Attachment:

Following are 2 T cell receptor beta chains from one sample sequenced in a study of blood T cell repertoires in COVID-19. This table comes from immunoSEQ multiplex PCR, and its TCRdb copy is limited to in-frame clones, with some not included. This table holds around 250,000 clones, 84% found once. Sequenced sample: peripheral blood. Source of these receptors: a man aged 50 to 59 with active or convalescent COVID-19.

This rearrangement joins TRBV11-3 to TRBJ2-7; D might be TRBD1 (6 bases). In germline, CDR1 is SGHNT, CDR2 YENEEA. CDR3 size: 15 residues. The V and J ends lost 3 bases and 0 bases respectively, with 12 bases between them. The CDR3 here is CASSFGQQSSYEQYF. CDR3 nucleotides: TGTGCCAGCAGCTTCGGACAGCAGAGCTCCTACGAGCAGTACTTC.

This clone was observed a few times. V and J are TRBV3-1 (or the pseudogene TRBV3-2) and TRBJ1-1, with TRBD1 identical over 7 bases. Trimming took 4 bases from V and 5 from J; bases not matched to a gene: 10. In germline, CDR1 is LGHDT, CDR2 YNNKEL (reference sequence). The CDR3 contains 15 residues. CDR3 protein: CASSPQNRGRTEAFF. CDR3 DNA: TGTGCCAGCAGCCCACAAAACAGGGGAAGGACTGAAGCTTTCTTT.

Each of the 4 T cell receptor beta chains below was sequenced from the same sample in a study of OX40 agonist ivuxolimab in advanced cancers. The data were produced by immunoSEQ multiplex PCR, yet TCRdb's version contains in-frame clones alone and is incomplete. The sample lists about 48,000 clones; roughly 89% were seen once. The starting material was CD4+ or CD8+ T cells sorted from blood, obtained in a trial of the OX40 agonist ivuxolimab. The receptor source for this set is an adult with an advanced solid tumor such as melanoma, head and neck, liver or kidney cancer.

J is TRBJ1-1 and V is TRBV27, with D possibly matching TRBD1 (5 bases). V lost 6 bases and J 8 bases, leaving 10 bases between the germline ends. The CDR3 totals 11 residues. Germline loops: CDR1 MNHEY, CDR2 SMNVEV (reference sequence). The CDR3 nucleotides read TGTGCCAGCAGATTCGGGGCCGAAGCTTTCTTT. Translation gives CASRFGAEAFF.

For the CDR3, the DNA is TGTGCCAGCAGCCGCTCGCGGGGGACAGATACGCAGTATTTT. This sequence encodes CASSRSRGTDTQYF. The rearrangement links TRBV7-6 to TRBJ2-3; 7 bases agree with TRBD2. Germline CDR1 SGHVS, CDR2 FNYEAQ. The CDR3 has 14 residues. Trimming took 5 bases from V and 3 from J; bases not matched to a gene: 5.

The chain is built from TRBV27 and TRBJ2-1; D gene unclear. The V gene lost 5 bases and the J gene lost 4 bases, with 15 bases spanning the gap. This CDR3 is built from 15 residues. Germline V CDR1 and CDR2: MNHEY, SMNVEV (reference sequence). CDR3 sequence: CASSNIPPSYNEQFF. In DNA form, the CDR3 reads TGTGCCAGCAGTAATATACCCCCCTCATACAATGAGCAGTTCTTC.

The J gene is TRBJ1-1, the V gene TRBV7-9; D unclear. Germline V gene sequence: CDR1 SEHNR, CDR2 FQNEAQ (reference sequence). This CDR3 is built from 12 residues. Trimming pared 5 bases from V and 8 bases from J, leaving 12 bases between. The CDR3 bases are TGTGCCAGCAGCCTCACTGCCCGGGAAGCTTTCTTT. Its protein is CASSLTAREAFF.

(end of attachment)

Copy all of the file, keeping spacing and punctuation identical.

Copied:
Following are 2 T cell receptor beta chains from one sample sequenced in a study of blood T cell repertoires in COVID-19. This table comes from immunoSEQ multiplex PCR, and its TCRdb copy is limited to in-frame clones, with some not included. This table holds around 250,000 clones, 84% found once. Sequenced sample: peripheral blood. Source of these receptors: a man aged 50 to 59 with active or convalescent COVID-19.

This rearrangement joins TRBV11-3 to TRBJ2-7; D might be TRBD1 (6 bases). In germline, CDR1 is SGHNT, CDR2 YENEEA. CDR3 size: 15 residues. The V and J ends lost 3 bases and 0 bases respectively, with 12 bases between them. The CDR3 here is CASSFGQQSSYEQYF. CDR3 nucleotides: TGTGCCAGCAGCTTCGGACAGCAGAGCTCCTACGAGCAGTACTTC.

This clone was observed a few times. V and J are TRBV3-1 (or the pseudogene TRBV3-2) and TRBJ1-1, with TRBD1 identical over 7 bases. Trimming took 4 bases from V and 5 from J; bases not matched to a gene: 10. In germline, CDR1 is LGHDT, CDR2 YNNKEL (reference sequence). The CDR3 contains 15 residues. CDR3 protein: CASSPQNRGRTEAFF. CDR3 DNA: TGTGCCAGCAGCCCACAAAACAGGGGAAGGACTGAAGCTTTCTTT.

Each of the 4 T cell receptor beta chains below was sequenced from the same sample in a study of OX40 agonist ivuxolimab in advanced cancers. The data were produced by immunoSEQ multiplex PCR, yet TCRdb's version contains in-frame clones alone and is incomplete. The sample lists about 48,000 clones; roughly 89% were seen once. The starting material was CD4+ or CD8+ T cells sorted from blood, obtained in a trial of the OX40 agonist ivuxolimab. The receptor source for this set is an adult with an advanced solid tumor such as melanoma, head and neck, liver or kidney cancer.

J is TRBJ1-1 and V is TRBV27, with D possibly matching TRBD1 (5 bases). V lost 6 bases and J 8 bases, leaving 10 bases between the germline ends. The CDR3 totals 11 residues. Germline loops: CDR1 MNHEY, CDR2 SMNVEV (reference sequence). The CDR3 nucleotides read TGTGCCAGCAGATTCGGGGCCGAAGCTTTCTTT. Translation gives CASRFGAEAFF.

For the CDR3, the DNA is TGTGCCAGCAGCCGCTCGCGGGGGACAGATACGCAGTATTTT. This sequence encodes CASSRSRGTDTQYF. The rearrangement links TRBV7-6 to TRBJ2-3; 7 bases agree with TRBD2. Germline CDR1 SGHVS, CDR2 FNYEAQ. The CDR3 has 14 residues. Trimming took 5 bases from V and 3 from J; bases not matched to a gene: 5.

The chain is built from TRBV27 and TRBJ2-1; D gene unclear. The V gene lost 5 bases and the J gene lost 4 bases, with 15 bases spanning the gap. This CDR3 is built from 15 residues. Germline V CDR1 and CDR2: MNHEY, SMNVEV (reference sequence). CDR3 sequence: CASSNIPPSYNEQFF. In DNA form, the CDR3 reads TGTGCCAGCAGTAATATACCCCCCTCATACAATGAGCAGTTCTTC.

The J gene is TRBJ1-1, the V gene TRBV7-9; D unclear. Germline V gene sequence: CDR1 SEHNR, CDR2 FQNEAQ (reference sequence). This CDR3 is built from 12 residues. Trimming pared 5 bases from V and 8 bases from J, leaving 12 bases between. The CDR3 bases are TGTGCCAGCAGCCTCACTGCCCGGGAAGCTTTCTTT. Its protein is CASSLTAREAFF.